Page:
Nemo and Kafka wisely replied in the negative. The official handed them large white scorecards and black magic-markers with instructions to hold up their votes following each dive. Then, the official notified the guards on the bridge that the judges were ready for the first competitor. She turned to Nemo and Kafka. “The competition begins in five minutes,” she announced before walking off for a potty break.

With the official out of earshot, Mr. Nemo whispered to his friend; “Kafka, have you considered the moral implications of our participation in this event?”

“Hmmm,” Kafka meowed. “Survival of the fittest is an iron rule of the cat community. We felines are mostly Social Darwinists. When the lifeboat is full, those who cannot row go over the side. However, my beloved Nietzsche might have observed that in feline-human relationships, you are the masters and we are the slaves. Cute kittens are adept at manipulating humans, and some can continue that beneficial arrangement into old age.

“On the other hand, many humans abuse and abandon us without the slightest provocation and not a tweak of conscience, so our efforts at using your moral sense to our advantage have not been completely successful. C’est la vie.” At that moment, Madame Official emerged from the portable potty and our friends prudently clammed up.

The official spoke into her pocket transmitter, and then turned to our friends. “Mr. Nemo and Mr. Cat, the competition is about to begin. You will hear the sound of a horn announcing the first competitor. Please be attentive to your duty, and thank you for your service.”

Nemo and Kafka nodded and turned their attention to the plank. A klaxon’s blast echoed over the bay and the first retiree stepped gingerly onto the diving platform. Nemo and Kafka craned their necks and strained their eyes to get a better look at the squat, white-haired granny clad in a black diving suit. At a distance, they had difficulty making out her expression, but she seemed to be shaking violently. However, they could not tell whether her trembling was from terror or the cold, wind-whipped drizzle, although they imagined that it was probably the result of both.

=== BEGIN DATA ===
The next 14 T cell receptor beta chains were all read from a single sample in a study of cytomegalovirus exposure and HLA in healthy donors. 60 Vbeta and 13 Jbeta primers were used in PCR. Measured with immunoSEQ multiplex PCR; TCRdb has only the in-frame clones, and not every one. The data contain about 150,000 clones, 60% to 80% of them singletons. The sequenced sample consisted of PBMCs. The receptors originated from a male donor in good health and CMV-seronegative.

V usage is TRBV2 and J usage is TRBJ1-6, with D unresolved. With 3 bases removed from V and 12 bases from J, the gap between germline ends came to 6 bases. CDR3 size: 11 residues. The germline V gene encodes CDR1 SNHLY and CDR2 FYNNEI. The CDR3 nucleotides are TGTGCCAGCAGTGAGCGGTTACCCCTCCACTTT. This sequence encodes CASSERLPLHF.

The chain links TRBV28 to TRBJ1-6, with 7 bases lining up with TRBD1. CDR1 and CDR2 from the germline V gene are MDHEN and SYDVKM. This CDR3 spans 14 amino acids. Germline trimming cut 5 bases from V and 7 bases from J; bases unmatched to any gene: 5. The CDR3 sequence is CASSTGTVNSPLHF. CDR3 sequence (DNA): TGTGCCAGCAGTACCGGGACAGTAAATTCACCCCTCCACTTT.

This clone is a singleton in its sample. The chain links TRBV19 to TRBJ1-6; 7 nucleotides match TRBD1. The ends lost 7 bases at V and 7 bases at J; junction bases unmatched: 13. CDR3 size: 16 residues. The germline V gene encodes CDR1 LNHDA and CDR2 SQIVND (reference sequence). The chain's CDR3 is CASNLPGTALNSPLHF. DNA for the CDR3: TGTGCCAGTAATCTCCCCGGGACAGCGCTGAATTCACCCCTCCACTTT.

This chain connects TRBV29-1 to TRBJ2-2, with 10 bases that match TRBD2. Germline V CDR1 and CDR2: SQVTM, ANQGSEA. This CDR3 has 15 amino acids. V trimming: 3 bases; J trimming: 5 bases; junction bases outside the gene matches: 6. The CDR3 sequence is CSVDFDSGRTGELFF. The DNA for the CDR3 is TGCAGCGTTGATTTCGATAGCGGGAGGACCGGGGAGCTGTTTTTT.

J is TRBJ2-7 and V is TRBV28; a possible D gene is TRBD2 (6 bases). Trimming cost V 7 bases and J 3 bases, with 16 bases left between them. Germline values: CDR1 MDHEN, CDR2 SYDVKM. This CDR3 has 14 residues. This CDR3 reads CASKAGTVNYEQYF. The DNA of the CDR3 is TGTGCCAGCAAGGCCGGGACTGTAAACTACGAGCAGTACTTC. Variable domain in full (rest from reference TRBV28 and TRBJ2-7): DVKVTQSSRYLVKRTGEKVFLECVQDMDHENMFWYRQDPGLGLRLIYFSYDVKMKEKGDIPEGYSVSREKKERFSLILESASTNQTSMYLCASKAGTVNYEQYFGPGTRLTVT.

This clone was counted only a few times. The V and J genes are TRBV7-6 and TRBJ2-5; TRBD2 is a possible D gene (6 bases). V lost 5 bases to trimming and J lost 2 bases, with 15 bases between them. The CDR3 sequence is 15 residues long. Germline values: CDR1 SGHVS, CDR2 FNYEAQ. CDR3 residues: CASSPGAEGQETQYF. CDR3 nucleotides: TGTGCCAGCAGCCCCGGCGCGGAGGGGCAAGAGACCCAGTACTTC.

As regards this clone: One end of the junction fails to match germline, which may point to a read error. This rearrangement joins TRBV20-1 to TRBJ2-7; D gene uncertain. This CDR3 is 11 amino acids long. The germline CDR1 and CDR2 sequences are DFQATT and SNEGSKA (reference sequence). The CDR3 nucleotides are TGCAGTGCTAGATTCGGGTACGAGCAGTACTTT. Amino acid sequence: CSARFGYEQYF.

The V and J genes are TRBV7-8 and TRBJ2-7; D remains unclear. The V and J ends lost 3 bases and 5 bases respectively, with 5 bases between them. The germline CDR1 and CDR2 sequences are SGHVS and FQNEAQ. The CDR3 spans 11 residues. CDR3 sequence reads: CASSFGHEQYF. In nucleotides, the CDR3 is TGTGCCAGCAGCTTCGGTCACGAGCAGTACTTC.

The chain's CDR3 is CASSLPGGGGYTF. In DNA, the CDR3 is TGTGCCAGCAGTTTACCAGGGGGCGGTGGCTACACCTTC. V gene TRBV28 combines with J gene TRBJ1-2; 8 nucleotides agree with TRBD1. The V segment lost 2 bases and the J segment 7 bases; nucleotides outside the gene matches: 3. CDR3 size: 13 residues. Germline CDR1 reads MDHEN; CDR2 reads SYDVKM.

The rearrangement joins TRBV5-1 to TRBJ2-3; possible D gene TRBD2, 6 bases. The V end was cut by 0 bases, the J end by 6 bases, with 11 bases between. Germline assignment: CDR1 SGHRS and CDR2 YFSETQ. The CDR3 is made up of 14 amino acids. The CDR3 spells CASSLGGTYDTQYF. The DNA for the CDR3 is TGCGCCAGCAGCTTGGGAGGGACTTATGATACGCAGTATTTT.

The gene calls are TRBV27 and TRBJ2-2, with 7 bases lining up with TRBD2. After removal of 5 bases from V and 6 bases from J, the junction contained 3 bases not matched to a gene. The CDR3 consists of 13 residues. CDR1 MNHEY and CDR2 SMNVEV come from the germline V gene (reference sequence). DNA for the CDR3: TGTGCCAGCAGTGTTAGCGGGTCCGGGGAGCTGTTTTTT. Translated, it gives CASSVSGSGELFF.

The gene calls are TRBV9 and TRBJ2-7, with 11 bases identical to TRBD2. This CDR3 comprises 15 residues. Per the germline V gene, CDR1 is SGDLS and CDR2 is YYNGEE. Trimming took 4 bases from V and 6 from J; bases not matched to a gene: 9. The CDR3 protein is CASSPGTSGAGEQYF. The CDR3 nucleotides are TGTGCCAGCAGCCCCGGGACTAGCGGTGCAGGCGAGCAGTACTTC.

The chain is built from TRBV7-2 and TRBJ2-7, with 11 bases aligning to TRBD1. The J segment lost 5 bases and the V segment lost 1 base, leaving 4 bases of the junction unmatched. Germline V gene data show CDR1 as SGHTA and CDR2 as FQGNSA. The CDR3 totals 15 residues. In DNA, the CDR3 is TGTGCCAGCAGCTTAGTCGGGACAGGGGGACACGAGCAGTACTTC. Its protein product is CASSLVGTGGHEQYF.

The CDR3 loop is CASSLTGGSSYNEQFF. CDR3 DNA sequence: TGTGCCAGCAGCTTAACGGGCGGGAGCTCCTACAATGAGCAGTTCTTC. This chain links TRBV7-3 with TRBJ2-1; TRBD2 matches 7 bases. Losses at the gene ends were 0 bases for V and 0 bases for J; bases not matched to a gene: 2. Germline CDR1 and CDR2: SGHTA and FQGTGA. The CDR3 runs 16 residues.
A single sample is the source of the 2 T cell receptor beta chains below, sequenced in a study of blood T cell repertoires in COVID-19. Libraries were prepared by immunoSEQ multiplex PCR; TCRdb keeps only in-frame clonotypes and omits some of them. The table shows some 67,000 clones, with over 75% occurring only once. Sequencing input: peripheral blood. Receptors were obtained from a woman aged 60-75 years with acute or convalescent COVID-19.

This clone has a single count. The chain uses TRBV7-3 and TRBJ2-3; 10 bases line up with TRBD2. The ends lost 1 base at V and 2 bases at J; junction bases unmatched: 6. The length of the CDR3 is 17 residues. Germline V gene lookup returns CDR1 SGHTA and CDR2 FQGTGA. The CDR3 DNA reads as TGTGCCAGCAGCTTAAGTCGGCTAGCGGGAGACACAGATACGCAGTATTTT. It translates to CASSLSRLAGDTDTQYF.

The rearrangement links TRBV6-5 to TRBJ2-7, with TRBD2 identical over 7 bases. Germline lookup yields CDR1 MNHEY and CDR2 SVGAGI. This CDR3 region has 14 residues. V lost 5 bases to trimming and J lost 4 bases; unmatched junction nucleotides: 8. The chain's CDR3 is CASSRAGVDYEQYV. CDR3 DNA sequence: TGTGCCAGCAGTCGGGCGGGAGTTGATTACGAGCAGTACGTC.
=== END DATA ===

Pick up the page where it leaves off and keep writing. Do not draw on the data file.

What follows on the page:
The woman stood at the end of the plank for what seemed like an eternity. Then, she leaped from the board and plummeted toward the bay in what began as a swan dive, but ended in a splashing belly flop. The crew of a nearby motor-launch started its engine, cast-off and headed into the channel to retrieve the corpse.

“Oh my, that was awful.” Nemo moaned, and Kafka meowed mournfully. They both marked their scorecards with twos and held them high above their heads. Then, our friends lowered their cards and their eyes, unable to watch as the boat’s crew used grappling hooks to drag the body out of the bay.

Madame Official noticed the judges’ dejection and attempted to cheer them up. “There now, the first is always the worst, and only two more to go. Here’s something to buck you up.” She handed Nemo a stiff shot of rum and provided Kafka with catnip. Our friends thanked the official and took their restoratives.

A horn blast announced the next competitor. Their spirits revived, Nemo and Kafka concentrated on a mummy-like old man crawling onto the diving platform. A guard followed the wizened diver, providing encouragement with a long, aluminum prod. The scene reminded Kafka of prisoners forced to walk the plank on pirate ships. Still under the influence of catnip, he stood on his hind legs and began dancing a jig. Nemo sang, “Sixteen men on a dead man’s chest. Yo, ho, ho and a bottle of rum....” Madame Official joined in the merriment, clapping her hands and singing along.